Meanwhile, Jef Feeley and Joshua Fineman report on another acquisition now on hold because of the pandemic. In Forescout Technologies Inc. v. Ferrari Group Holdings LP, 2020-0385, Delaware Chancery Court (Wilmington), Forescout, a cybersecurity company, is claiming that private equity group, Advent International, ought not to be permitted to back out of its $1.9 billion deal to acquire Forescout. Forescout claims that Advent assumed the risks associated with any possible impact that the pandemic might have on the deal. According to the report, this is one of at least nine deals that resulted in Covid-related litigation in May, including $10 billion in disputed mergers and acquisition deals that landed in Delaware's Chancery Court during one seven-day period in May. "Material adverse effect" clauses need to be carefully drafted or they will be carefully scrutinized by a court or arbiter.
Thursday, May 14, 2020
Readers of this blog know that mandatory arbitration clauses lurk in all kinds of standard form contracts, including those that govern the relationship between companies and their workers (whether these workers are classified as independent contractors or employees). Arbitration clauses combined with class action waivers are a powerful way for companies to prevent workers from suing over workplace disputes. But in February,* U.S. Judge William Alsup issued an order compelling arbitration against a company that was trying to wriggle out of it.
That company was Door Dash which faced arbitration claims from 5,879 workers who disputed their labor classification and had clicked to agree to the terms of the company’s terms, which contained a “Mutual Arbitration Provision.” This was a contract that Door Dash had drafted, so what was the problem?
The American Arbitration Association (AAA) requires that individuals pay a filing fee of $300 and companies pay a filing fee of $1900. That’s over $11,000,000 in arbitration filing fees for Door Dash. Door Dash isn’t the first company to be faced with mass arbitration claims and hefty filing fees. Over 12,000 Uber drivers filed arbitration claims against Uber. The non-refundable filing fee for each claim was $1500 so that filing fees alone would cost Uber over $18,000,000. Rest assured, there will be more such claims. Many, many more.
For years, defenders of standard form contracts and mandatory arbitration clauses have argued that their efficiencies should override fairness and consent problems. Now that plaintiffs attorneys are discovering how to use software to file claims more efficiently and on a mass scale, companies are discovering what it’s like to be on the receiving end of efficiency.
Judge Alsup’s motion notes the irony of companies trying to wriggle out of their own TOS:
“For decades, the employer-side bar and their employer clients have forced arbitration clauses upon workers, thus taking away their right to go to court, and force class-action waivers upon them too, thus taking away their ability to join collectively to vindicate common rights. The employer-side bar has succeeded in the United States Supreme Court to sustain such provisions. The irony, in this case, is that the workers wish to enforce the very provisions forced on them by seeking, even if by the thousands, individual arbitrations, the remnant of procedural rights left to them. The employer here, DoorDash, faced with having to actually honor its side of the bargain, now blanches at the cost of the filing fees it agreed to pay in the arbitration clause. No doubt, Door Dash never expected that so many would actually seek arbitration. Instead, in irony upon irony, DoorDash, now wishes to resort to a class-wide lawsuit, the very device it denied to the workers, to avoid its duty to arbitrate. This hypocrisy will not be blessed, at least by this order.”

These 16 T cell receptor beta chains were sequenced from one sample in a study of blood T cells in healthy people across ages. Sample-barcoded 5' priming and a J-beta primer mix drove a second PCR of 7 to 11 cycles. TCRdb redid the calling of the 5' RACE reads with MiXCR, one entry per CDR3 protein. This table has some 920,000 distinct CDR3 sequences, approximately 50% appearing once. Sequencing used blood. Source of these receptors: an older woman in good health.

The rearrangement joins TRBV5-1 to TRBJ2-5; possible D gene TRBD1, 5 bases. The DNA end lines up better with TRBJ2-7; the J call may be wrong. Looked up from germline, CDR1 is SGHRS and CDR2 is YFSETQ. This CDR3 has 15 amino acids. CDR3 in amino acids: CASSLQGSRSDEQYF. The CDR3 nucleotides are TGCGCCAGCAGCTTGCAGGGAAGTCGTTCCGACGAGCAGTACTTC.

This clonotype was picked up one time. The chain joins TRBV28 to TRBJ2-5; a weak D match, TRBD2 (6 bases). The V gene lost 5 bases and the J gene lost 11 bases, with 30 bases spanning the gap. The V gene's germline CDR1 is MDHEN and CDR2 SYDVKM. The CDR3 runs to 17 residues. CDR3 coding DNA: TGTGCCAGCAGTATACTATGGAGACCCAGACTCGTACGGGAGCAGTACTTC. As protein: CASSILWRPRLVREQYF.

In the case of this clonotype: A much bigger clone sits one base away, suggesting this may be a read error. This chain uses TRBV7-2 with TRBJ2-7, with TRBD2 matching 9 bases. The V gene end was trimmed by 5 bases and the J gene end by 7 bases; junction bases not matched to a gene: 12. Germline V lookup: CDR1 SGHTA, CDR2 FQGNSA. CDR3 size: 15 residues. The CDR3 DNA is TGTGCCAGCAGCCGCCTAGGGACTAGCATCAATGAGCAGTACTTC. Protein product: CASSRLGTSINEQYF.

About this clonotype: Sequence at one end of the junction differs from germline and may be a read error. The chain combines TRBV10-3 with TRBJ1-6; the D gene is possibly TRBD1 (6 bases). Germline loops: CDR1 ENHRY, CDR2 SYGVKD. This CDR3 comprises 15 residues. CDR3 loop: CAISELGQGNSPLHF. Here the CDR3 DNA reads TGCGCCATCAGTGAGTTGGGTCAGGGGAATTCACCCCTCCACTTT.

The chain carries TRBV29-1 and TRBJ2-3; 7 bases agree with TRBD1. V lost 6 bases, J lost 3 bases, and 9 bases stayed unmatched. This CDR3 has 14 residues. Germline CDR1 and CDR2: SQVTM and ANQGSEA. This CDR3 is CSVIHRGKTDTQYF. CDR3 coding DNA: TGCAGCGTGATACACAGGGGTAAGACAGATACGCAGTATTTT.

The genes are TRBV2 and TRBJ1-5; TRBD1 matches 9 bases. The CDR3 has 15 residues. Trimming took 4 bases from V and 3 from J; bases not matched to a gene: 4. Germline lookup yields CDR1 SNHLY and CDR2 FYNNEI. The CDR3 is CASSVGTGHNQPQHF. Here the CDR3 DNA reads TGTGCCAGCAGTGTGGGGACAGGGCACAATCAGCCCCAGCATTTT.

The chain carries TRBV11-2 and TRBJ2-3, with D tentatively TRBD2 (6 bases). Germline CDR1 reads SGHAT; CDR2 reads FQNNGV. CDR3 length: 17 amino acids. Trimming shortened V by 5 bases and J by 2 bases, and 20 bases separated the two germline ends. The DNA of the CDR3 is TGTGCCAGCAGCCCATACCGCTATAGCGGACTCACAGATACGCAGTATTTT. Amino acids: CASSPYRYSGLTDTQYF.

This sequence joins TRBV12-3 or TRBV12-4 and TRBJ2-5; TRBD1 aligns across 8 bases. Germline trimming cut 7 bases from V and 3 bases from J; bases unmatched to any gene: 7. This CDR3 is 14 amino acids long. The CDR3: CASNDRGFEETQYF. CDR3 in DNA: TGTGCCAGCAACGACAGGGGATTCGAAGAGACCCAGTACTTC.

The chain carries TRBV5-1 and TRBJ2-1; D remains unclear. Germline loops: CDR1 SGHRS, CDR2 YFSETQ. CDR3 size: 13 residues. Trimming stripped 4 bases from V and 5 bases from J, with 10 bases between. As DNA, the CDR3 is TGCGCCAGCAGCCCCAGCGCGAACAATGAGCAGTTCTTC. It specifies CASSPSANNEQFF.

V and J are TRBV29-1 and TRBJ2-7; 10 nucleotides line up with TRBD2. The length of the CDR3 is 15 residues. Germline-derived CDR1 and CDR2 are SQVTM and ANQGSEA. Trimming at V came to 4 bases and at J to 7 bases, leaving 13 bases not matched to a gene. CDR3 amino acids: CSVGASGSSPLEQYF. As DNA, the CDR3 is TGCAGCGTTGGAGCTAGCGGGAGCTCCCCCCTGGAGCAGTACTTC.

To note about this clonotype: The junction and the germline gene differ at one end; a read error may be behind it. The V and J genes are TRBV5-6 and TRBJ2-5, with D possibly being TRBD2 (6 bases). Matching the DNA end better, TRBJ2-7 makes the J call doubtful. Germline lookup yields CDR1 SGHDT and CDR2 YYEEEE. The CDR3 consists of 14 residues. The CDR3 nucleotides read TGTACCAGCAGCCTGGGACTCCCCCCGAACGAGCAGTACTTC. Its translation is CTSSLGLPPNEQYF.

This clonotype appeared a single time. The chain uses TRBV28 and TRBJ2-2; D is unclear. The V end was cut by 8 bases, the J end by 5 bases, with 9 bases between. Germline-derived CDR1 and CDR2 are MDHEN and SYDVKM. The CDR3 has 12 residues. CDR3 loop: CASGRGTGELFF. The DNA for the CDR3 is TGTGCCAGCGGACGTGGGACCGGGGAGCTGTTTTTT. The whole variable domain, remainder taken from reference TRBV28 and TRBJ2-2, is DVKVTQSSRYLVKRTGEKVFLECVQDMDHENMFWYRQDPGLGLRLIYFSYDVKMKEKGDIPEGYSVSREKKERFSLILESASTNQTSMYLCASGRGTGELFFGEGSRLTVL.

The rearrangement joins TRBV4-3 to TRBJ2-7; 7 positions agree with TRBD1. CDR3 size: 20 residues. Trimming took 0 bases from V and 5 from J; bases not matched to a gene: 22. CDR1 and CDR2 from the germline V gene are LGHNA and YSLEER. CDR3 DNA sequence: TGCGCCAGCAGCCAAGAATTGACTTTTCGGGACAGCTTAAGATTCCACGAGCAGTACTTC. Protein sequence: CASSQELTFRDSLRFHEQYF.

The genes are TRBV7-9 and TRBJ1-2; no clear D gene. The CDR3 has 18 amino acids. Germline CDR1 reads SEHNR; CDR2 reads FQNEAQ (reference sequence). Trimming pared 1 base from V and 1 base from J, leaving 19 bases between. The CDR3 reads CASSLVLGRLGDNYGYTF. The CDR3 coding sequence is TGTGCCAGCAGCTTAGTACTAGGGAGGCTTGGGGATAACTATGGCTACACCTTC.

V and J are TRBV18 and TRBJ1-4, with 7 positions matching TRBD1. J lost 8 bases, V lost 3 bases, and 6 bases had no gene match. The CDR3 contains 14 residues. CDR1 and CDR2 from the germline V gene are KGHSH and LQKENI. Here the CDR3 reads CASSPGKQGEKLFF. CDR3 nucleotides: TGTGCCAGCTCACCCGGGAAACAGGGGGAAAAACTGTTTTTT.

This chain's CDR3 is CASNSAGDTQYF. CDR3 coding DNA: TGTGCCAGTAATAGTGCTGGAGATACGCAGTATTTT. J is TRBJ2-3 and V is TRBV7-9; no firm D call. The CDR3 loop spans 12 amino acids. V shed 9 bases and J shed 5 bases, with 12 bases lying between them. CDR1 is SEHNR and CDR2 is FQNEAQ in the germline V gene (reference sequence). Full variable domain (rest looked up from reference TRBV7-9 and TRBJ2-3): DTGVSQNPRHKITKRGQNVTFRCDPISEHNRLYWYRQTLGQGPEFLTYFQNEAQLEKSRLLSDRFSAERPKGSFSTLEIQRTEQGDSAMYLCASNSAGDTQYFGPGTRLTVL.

Ouch. And bravo.
*I know, it’s May now, but it’s been a crazy couple months, don’t you agree?
Wednesday, May 6, 2020
There I was, minding my own business, listening to "Here and Now" on NPR from WBUR in Boston, when the words "force majeure" pricked up my ears. The report began by noting that New York's Metropolitan Opera had laid off its union workers, invoking a force majeure in the company's contract with its workers.
To further inform its listeners about force majeure clauses, the show sought the sage counsel of our own Nancy Kim! You can read the story and listen to the interview with Nancy here.
Tuesday, May 5, 2020
Ben Davis, of the University of Toledo College of Law, has posted Worker Endangerment in the Meat Industry During COVID-19 on Jurist. The post comments on the President's Executive Order relating to the food supply chain. The Executive Order was a response to the closing of some meat and poultry processing plants in response to outbreaks of COVID-19 at the plants.